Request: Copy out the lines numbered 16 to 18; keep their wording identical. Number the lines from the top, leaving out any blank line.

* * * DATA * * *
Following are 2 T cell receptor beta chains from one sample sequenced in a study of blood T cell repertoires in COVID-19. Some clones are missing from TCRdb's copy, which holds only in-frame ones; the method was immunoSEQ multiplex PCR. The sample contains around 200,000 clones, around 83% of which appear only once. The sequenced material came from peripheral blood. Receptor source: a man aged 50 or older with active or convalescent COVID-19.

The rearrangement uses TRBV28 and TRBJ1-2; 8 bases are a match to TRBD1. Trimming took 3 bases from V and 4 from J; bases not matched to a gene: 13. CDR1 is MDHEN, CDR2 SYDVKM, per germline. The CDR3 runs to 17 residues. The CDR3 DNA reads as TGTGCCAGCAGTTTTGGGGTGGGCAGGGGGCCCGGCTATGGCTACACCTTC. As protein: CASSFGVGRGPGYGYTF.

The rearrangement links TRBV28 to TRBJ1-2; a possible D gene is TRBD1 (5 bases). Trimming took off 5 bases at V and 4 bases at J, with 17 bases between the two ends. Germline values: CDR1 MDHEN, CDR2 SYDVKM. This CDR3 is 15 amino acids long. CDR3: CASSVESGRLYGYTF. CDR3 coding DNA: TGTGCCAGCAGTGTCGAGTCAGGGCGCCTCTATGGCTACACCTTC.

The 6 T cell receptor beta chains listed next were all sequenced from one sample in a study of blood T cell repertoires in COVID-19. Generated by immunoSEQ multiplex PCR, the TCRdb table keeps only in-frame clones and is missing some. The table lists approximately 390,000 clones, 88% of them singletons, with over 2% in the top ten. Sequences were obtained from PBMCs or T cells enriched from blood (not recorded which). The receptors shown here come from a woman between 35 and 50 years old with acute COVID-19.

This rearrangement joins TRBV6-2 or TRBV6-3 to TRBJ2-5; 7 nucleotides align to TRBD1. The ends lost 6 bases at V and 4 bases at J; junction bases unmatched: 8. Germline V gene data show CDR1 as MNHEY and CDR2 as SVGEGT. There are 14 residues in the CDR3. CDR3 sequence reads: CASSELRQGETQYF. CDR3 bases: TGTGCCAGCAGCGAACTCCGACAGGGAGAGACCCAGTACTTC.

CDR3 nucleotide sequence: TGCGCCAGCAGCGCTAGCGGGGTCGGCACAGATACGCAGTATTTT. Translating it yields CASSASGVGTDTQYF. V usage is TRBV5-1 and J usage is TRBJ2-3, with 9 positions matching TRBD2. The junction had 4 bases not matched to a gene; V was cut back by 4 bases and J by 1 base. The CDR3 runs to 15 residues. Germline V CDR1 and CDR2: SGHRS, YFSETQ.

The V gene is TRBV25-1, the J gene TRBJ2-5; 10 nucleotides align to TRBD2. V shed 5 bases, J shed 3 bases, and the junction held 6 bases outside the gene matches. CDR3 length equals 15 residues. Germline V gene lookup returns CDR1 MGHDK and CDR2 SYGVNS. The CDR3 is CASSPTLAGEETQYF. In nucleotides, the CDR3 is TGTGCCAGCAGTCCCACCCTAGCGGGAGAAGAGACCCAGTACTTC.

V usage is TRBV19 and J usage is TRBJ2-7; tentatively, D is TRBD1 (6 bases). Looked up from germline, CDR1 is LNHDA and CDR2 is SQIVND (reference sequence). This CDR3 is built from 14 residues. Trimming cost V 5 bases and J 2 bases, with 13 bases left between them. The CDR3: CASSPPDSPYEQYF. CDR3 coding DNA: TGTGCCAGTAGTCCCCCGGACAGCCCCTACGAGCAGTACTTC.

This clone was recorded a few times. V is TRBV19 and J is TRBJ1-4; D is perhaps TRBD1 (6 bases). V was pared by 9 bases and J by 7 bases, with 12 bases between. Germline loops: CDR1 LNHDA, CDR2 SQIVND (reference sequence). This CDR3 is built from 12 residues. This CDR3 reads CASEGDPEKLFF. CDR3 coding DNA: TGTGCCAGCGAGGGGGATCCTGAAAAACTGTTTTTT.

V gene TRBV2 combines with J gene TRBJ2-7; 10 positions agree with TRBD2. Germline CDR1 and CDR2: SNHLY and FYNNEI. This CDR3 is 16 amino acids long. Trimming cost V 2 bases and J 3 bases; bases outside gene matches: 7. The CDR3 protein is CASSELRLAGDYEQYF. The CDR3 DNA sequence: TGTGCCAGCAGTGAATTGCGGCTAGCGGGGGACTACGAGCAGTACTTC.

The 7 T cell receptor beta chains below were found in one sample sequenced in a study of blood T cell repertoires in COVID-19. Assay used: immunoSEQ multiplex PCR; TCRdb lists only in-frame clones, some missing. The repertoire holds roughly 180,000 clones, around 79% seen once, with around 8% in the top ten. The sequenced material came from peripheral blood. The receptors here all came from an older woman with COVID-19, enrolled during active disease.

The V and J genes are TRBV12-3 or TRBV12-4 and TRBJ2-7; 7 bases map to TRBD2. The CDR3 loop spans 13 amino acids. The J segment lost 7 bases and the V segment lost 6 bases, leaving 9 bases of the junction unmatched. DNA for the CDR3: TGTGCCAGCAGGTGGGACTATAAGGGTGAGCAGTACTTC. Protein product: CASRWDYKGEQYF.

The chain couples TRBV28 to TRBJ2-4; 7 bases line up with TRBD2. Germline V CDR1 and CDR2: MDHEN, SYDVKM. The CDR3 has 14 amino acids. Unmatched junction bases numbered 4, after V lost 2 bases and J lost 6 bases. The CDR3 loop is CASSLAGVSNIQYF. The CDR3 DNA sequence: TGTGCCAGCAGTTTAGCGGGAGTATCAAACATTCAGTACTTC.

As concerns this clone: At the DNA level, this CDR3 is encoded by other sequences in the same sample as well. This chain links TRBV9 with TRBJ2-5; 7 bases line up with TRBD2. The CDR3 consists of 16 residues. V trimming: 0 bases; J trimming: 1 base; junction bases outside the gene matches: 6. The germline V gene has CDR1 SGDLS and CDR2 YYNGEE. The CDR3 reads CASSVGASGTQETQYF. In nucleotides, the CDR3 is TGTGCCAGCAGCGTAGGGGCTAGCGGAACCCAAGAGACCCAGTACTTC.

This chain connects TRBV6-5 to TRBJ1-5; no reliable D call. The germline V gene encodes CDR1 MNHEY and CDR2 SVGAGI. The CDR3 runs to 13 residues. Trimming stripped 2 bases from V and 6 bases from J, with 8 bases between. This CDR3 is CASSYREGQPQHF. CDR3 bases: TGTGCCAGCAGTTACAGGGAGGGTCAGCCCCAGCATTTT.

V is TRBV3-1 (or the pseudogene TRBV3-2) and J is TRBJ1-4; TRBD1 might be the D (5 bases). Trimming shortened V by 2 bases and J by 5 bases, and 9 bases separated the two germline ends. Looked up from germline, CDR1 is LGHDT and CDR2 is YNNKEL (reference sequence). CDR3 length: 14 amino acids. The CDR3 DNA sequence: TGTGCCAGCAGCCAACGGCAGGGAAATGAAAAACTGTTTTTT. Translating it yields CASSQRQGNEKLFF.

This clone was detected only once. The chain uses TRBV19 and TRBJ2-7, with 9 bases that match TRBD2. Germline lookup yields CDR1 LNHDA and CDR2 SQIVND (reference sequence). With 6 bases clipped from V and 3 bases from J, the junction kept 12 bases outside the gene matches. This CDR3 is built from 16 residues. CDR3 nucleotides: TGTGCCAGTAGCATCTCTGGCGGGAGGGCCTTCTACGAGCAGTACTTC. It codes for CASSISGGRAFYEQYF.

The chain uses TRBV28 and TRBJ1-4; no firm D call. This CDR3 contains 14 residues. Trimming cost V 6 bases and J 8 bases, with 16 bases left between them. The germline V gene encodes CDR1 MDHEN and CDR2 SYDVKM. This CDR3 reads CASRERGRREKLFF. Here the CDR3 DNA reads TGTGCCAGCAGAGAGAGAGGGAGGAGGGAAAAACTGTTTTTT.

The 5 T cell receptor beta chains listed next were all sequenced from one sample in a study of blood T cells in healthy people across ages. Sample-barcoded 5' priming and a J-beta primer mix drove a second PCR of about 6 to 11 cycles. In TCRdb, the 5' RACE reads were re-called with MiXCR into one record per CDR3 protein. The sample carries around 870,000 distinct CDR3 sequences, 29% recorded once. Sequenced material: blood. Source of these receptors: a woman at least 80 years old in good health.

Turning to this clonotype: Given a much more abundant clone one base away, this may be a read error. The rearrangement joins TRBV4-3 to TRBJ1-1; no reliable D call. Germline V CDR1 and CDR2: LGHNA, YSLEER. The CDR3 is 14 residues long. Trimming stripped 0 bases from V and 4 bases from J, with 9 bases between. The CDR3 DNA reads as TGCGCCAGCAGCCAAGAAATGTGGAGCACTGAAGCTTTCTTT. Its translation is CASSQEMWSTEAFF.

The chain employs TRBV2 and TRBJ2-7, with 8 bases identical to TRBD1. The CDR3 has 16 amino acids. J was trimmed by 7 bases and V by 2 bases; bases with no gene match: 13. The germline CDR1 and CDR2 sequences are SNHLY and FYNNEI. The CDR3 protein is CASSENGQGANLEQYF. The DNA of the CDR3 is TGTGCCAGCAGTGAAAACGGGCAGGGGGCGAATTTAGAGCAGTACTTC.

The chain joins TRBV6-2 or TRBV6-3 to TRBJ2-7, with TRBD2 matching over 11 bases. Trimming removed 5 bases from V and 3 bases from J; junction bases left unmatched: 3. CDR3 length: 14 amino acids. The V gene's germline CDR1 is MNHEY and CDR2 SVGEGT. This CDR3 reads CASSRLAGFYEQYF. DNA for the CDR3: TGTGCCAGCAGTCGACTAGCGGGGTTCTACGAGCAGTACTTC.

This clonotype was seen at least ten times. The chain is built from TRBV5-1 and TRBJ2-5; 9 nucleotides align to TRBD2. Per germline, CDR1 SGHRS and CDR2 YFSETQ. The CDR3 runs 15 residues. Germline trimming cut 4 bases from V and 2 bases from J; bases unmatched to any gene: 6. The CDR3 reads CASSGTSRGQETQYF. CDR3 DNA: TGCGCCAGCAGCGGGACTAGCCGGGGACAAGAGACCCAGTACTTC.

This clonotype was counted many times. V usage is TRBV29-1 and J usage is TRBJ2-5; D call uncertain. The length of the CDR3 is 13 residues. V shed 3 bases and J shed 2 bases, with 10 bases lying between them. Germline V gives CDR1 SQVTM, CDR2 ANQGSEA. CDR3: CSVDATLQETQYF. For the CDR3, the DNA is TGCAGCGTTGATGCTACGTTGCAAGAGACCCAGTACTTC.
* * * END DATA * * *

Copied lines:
V is TRBV3-1 (or the pseudogene TRBV3-2) and J is TRBJ1-4; TRBD1 might be the D (5 bases). Trimming shortened V by 2 bases and J by 5 bases, and 9 bases separated the two germline ends. Looked up from germline, CDR1 is LGHDT and CDR2 is YNNKEL (reference sequence). CDR3 length: 14 amino acids. The CDR3 DNA sequence: TGTGCCAGCAGCCAACGGCAGGGAAATGAAAAACTGTTTTTT. Translating it yields CASSQRQGNEKLFF.

This clone was detected only once. The chain uses TRBV19 and TRBJ2-7, with 9 bases that match TRBD2. Germline lookup yields CDR1 LNHDA and CDR2 SQIVND (reference sequence). With 6 bases clipped from V and 3 bases from J, the junction kept 12 bases outside the gene matches. This CDR3 is built from 16 residues. CDR3 nucleotides: TGTGCCAGTAGCATCTCTGGCGGGAGGGCCTTCTACGAGCAGTACTTC. It codes for CASSISGGRAFYEQYF.

The chain uses TRBV28 and TRBJ1-4; no firm D call. This CDR3 contains 14 residues. Trimming cost V 6 bases and J 8 bases, with 16 bases left between them. The germline V gene encodes CDR1 MDHEN and CDR2 SYDVKM. This CDR3 reads CASRERGRREKLFF. Here the CDR3 DNA reads TGTGCCAGCAGAGAGAGAGGGAGGAGGGAAAAACTGTTTTTT.